Australians eat an average 22 kilograms of sugar per year!
We don't advocate that everyone needs to completely quit or remove sugar but we do have a problem. Sugar is everywhere and we’re eating way too much. The WHO recommends we limit intake of added sugars to 6 teaspoons per day for optimal health.
So how what’s the difference between added sugar and natural sugar?
Sugars are a natural part of many foods, like fruit, vegetables and even milk.
But not all sugars are equal.
Fructose is the sugar found in fruit. It’s what makes fruit yummy and is behind our taste for sugar generally.
Back in caveman days, fructose was a rare treat – something we got to eat only occasionally. Our bodies evolved to quickly store the calories in fructose as fat for later use.
In its natural form – for example in an apple or a grape - fructose comes with a lot of fibre and water. These help us feel full, telling our bodies when it’s time to stop.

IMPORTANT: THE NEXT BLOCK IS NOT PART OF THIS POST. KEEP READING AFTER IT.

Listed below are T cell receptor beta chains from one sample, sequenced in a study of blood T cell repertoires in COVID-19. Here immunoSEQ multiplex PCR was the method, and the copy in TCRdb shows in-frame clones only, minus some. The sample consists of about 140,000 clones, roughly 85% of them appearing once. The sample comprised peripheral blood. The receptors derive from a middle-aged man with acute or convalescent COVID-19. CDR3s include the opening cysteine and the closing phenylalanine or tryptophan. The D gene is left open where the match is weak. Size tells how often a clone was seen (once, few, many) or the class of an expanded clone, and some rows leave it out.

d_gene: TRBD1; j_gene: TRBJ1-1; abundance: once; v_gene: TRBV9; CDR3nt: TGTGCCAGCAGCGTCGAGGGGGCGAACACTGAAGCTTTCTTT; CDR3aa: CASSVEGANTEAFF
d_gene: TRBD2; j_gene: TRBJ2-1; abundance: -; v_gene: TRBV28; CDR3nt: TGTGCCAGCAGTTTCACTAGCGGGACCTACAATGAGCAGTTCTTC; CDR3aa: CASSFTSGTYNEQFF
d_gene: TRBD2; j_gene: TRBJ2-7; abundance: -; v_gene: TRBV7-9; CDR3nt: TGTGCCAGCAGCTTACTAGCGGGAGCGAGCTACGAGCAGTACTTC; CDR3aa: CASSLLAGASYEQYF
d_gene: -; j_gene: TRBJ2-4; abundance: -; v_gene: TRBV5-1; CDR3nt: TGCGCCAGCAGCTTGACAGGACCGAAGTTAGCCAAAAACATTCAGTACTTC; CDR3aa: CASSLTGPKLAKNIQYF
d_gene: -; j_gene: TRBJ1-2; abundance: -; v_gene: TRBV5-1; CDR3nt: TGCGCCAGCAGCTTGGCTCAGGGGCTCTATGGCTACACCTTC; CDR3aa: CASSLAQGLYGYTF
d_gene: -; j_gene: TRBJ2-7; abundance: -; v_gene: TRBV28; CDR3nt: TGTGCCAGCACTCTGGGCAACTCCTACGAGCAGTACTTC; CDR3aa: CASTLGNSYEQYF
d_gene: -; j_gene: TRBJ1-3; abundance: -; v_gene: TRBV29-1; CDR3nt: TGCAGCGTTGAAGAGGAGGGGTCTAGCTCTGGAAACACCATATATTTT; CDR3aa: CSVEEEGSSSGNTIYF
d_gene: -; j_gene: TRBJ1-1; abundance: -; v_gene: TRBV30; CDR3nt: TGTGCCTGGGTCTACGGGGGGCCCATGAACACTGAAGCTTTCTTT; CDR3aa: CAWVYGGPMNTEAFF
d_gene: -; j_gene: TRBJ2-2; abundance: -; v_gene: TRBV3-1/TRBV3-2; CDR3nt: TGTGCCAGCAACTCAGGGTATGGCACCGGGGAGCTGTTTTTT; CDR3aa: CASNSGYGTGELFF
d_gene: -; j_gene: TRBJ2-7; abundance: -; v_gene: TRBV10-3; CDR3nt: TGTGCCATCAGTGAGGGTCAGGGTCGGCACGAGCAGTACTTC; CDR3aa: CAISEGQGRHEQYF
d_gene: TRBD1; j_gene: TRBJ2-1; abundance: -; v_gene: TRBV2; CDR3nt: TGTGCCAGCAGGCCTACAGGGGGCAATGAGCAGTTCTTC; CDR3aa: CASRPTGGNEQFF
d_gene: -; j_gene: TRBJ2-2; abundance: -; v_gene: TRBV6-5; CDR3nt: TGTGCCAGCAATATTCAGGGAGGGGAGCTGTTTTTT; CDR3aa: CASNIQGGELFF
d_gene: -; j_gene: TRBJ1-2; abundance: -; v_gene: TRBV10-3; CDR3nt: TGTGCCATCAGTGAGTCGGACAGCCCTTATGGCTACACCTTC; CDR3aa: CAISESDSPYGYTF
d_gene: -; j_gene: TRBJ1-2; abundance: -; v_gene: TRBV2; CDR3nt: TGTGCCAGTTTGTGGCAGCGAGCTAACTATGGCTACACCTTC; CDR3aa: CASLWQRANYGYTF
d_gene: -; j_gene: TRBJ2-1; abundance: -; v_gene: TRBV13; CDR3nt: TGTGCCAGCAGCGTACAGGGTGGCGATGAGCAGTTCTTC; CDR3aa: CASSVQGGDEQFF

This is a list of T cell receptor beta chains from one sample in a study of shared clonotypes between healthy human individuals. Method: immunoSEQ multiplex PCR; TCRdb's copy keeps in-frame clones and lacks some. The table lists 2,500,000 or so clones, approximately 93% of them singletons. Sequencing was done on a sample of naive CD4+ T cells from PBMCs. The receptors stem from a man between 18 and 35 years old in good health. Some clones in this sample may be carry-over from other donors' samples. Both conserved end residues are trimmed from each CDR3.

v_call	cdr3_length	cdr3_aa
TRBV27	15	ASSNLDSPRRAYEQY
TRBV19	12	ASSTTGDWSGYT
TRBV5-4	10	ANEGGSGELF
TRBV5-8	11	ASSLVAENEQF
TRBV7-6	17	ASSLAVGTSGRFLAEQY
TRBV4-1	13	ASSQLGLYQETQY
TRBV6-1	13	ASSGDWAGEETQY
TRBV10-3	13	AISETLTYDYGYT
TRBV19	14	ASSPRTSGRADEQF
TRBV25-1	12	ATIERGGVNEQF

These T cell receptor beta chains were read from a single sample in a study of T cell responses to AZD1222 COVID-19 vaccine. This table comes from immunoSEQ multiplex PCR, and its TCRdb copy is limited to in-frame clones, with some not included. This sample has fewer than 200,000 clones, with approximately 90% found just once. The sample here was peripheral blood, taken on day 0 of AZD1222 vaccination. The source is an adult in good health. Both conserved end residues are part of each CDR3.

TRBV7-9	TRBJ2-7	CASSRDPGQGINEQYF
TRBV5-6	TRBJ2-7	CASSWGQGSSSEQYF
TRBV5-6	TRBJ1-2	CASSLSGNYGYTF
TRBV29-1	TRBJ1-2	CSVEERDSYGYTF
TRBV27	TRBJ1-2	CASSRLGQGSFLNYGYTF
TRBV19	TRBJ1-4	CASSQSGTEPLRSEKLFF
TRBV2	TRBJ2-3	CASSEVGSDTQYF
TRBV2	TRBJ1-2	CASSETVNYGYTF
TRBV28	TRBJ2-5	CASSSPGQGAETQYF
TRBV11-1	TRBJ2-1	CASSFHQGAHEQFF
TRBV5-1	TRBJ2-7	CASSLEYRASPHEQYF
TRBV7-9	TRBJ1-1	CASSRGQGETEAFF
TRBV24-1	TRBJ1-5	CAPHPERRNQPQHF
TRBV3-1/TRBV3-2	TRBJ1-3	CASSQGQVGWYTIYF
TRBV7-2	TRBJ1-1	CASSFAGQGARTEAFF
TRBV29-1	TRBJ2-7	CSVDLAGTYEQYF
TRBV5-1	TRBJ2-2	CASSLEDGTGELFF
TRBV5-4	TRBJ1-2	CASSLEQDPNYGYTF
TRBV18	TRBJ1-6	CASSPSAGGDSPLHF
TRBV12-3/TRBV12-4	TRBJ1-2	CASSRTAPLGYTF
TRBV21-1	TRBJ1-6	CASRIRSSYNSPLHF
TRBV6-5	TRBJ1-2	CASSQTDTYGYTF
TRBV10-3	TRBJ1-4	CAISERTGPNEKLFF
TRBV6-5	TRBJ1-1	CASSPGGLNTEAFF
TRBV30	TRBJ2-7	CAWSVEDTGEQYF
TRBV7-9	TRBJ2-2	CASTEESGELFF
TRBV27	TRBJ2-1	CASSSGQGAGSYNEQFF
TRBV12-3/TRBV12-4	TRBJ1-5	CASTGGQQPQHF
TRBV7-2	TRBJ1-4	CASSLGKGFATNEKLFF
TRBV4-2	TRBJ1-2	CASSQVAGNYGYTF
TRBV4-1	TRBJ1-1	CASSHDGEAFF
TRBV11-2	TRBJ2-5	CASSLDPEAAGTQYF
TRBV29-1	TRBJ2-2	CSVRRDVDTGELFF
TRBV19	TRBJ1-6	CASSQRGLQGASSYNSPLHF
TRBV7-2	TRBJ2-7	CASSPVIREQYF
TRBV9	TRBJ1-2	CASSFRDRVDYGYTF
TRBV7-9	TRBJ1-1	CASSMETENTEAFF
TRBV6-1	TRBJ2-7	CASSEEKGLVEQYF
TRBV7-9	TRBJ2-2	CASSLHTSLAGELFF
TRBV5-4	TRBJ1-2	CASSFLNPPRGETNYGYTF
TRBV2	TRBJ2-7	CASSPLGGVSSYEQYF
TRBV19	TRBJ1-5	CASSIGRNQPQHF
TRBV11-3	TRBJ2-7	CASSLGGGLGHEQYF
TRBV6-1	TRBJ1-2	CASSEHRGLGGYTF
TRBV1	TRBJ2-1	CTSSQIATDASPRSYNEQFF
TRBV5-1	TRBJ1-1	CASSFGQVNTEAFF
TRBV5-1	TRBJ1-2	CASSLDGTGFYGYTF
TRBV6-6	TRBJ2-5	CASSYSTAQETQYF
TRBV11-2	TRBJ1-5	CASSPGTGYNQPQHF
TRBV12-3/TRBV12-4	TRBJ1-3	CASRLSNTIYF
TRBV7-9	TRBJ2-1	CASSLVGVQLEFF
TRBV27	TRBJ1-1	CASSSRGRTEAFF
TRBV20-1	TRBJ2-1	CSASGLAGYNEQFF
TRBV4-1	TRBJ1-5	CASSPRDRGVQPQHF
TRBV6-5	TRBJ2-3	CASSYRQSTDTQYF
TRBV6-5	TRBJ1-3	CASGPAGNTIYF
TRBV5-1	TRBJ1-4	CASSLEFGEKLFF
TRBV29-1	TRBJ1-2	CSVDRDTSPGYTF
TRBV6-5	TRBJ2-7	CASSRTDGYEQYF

But many processed foods add fructose removed from these other substances. The result is a food that our bodies just haven’t evolved to deal with – and one we can eat and eat, without feeling full.
If a sugar occurs naturally – like the fructose in an apple or the lactose in milk – it shouldn’t be a problem. Nature has already supplied the fibre and water that will let our bodies know when we’ve had enough.
But when sugar is extracted and added to processed foods, we find it difficult to stop, we overload our bodies and it gets stored as fat.
One simple rule can help here: avoid added sugar by eating real food.
Learn more about added sugar here.